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Darkness washed over the dude. . .

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. . .darker than a black steer's tookus on a moonless prairie night. . .there was no bottom.

Okay, maybe not that dark, but I am disappointed by MDM's long-awaited Flash-EXE builder for PocketPC's. Their Windows version distinguished itself by being a really nice solution for making first-class executables out of Flash movies, but this one's got the following problems. . .

1. It's $549. Even with the 15% discount they offered me, it's twice as expensive as most competition.

2. The executables it builds are enormous. Compiling Brain Bones created a 700k executable, which is huge for a pocketpc. When you're talking about machines with 5 meg of available storage, 700k is a big bite.

3. It still requires the Flash runtime to be installed. The Windows product gets around the problem of having Flash runtimes installed on the machine, and I guess I was being foolish by expecting the same of the PocketPC version. Given the size of the runtime executable, I certainly expected it.

4. It also requires the .NET framework to be installed. While all new PocketPC's have it built into ROM, handhelds more than a couple of years old probably don't, which means you've gotta install even more runtime or exclude some machines.

5. Starting your app is very slow. Probably due to the .NET stuff, it took close to 30 seconds to bring up Brain Bones on my (admittedly no speed demon) Samsung i700. Even though my machine's not the latest, it's the slowest-to-start app on the whole machine, and that's unacceptible for a game. Subsequent startups were better, presumably due to caching, but it was still slow.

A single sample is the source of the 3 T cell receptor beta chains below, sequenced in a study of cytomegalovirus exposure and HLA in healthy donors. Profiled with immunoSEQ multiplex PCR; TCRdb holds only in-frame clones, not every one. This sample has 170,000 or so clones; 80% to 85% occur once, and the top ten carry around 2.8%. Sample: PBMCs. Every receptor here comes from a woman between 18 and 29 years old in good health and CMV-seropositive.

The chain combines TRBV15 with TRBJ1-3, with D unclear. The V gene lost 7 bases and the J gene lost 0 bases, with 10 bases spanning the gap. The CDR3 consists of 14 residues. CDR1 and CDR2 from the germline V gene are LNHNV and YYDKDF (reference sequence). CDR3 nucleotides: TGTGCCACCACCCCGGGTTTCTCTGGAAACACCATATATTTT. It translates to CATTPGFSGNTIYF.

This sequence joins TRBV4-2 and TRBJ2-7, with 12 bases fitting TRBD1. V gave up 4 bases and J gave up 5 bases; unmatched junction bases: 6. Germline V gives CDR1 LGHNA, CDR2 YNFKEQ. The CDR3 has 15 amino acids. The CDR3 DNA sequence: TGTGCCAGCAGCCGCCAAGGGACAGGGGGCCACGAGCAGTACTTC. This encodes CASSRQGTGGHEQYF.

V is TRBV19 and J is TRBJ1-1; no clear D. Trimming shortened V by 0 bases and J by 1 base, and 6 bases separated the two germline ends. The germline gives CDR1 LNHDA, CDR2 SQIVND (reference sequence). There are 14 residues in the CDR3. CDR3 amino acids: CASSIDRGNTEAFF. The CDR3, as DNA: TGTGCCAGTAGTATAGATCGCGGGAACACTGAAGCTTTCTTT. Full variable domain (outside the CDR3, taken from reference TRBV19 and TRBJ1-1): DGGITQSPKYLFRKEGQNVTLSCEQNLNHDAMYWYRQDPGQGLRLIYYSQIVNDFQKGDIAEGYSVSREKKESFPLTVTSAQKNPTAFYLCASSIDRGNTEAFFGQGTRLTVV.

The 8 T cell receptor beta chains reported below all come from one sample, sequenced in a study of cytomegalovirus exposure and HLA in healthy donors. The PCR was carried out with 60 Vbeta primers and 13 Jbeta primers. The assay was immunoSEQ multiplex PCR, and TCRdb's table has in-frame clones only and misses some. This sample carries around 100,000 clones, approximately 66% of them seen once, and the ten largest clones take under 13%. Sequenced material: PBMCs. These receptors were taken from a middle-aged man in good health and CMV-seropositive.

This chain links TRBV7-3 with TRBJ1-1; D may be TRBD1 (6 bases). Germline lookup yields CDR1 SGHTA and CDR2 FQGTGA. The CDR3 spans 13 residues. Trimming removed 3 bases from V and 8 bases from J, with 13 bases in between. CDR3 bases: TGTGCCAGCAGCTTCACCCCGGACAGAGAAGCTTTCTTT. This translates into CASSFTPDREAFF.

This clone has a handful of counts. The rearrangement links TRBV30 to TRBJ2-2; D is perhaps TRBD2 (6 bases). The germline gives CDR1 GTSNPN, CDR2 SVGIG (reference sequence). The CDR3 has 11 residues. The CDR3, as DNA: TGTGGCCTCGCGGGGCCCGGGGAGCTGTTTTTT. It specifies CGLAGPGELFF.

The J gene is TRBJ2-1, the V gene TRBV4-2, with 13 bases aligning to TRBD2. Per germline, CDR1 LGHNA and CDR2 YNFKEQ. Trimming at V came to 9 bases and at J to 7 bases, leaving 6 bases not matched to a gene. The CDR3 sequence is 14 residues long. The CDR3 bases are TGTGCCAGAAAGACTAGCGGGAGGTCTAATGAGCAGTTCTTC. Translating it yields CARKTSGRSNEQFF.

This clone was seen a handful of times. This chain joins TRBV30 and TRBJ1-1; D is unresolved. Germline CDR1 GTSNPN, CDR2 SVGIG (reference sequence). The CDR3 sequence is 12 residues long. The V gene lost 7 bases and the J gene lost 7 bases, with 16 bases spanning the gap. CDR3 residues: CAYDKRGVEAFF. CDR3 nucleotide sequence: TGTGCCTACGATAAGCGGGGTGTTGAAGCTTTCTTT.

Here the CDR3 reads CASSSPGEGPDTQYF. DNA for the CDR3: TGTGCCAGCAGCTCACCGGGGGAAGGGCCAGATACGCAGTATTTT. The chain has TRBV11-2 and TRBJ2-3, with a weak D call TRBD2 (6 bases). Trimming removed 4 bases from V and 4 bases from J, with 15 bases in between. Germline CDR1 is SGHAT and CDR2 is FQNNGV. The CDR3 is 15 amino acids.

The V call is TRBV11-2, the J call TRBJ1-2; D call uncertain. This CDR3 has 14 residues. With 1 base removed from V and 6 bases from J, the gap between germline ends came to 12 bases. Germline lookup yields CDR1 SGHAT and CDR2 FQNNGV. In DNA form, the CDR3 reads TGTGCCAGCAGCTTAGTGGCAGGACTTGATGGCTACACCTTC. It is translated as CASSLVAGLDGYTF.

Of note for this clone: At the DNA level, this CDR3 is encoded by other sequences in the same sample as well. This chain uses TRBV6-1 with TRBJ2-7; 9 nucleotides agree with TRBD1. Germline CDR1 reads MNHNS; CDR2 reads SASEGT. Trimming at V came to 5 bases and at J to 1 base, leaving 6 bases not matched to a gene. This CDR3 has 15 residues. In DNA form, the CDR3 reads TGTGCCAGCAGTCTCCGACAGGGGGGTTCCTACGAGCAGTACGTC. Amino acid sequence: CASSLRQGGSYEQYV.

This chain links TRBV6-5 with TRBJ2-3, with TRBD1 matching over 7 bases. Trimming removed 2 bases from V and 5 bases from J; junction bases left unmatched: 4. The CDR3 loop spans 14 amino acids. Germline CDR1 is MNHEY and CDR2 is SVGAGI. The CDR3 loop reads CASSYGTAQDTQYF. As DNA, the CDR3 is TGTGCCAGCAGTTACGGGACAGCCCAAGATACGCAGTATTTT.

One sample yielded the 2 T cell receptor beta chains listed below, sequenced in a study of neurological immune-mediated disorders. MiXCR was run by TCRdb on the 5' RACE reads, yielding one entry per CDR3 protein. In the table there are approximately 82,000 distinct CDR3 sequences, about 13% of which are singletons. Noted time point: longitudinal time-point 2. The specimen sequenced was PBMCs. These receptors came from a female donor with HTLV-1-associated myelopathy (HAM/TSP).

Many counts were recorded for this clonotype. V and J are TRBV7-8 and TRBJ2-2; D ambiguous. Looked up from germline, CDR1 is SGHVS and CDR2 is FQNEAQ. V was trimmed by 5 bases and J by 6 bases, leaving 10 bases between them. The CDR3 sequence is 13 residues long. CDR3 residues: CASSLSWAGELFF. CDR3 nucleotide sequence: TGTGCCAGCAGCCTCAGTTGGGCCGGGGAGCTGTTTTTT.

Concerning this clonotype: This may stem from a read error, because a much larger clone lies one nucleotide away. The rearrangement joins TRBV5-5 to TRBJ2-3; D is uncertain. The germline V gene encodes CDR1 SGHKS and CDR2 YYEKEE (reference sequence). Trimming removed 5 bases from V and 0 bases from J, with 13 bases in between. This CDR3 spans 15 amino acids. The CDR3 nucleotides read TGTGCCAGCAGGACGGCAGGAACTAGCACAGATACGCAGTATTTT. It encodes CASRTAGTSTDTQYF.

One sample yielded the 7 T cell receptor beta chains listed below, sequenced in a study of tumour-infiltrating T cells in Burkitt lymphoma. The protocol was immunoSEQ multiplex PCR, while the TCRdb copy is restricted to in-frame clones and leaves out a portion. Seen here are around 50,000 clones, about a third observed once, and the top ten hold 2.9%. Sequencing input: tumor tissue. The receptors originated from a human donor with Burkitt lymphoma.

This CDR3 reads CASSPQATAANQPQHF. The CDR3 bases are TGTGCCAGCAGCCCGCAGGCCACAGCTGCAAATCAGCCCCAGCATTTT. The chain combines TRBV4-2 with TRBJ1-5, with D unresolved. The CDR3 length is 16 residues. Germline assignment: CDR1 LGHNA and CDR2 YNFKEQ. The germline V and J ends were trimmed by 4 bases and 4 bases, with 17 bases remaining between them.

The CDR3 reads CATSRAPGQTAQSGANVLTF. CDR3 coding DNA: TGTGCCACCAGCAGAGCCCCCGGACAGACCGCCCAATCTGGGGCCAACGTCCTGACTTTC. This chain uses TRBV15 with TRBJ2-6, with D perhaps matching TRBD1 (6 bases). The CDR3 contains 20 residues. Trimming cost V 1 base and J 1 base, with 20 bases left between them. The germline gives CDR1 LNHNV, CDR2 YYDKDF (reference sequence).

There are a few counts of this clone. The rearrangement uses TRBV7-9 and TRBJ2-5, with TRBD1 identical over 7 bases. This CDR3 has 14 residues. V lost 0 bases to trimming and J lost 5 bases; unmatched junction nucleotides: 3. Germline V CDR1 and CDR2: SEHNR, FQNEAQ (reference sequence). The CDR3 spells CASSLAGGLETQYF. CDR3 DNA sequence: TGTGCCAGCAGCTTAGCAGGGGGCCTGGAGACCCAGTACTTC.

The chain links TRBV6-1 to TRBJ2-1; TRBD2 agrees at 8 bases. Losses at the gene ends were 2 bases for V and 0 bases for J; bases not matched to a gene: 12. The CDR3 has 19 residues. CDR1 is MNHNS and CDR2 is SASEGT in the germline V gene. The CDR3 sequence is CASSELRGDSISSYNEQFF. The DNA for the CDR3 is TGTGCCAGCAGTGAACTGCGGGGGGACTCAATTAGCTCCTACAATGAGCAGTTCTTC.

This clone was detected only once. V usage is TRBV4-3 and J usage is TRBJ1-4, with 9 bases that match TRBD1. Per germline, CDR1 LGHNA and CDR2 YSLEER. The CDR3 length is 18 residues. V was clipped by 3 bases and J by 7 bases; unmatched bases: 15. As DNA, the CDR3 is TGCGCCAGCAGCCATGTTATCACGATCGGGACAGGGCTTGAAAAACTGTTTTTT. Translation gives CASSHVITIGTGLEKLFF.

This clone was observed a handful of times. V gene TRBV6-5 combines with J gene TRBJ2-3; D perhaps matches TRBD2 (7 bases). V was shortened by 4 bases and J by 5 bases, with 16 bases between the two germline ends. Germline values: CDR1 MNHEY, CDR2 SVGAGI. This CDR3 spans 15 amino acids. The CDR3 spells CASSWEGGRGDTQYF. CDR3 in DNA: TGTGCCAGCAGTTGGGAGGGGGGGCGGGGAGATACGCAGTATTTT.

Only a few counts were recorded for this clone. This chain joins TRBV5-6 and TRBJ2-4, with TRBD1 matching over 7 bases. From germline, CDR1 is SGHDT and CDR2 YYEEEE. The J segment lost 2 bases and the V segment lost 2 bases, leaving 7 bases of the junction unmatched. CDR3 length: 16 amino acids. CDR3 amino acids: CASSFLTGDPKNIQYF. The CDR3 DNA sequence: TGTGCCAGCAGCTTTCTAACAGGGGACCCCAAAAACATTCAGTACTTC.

I waited a while to see this product with the thinking that it'd solve the Flash-runtime problems inherent in stuff like FlashAssist. Instead it made things even worse by requiring both Flash and .NET.

And since I'm a pragmatic person, I made myself a little product-matrix to help me decide which PocketPC SWF->EXE tool is best. My notation is as follows.

Green = A clear advantage
Yellow = A serious, but not fatal, problem
Red = A disadvantage strong enough to be a deal-breaker

(and since gamedev's baby-HTML doesn't allow tables, here it is as a much larger GIF. Sorry the links don't work, but five seconds with Google will find any of 'em)

*Since "can make system calls" is a deal-breaker, I didn't look any further on this attribute.

Okay, Macromedia's tool and FlashPack have deal-breakers, so they're out. Zinc will make my life easier by not requiring many changes to code, but it's got serious problems elsewhere that outweigh this advantage.

We're now down to FlashAssist or Bryht. Bryht's built-in javascript interpreter makes system calls easy, but it bloats up the executable pretty badly. FlashAssist is implemented as a wizard for Microsoft's (free) PocketPC C++ compiler, so it's not very smooth to use and requires you to know C++ if you want to do anything deeper than its modest set of built-in commands.

So that's what I've got to weigh. One's a disadvantage for me the programmer (difficult system calls), and the other is a disadvantage for the user (very large executable).

And given a choice between the two, I'll give myself the disadvantage. Since I know C++ already, it's not that much of a problem.

So, being the pragmatist, I've gotta go with FlashAssist Pro.
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Hi John,

please use code snippets I've posted when replying on that thread:
to test Your app startup time and to make needed correction,
You should get something around 5-10 seconds when starting app on slow device,
(I've device with similiar processor and memory: Dell Axim 5),


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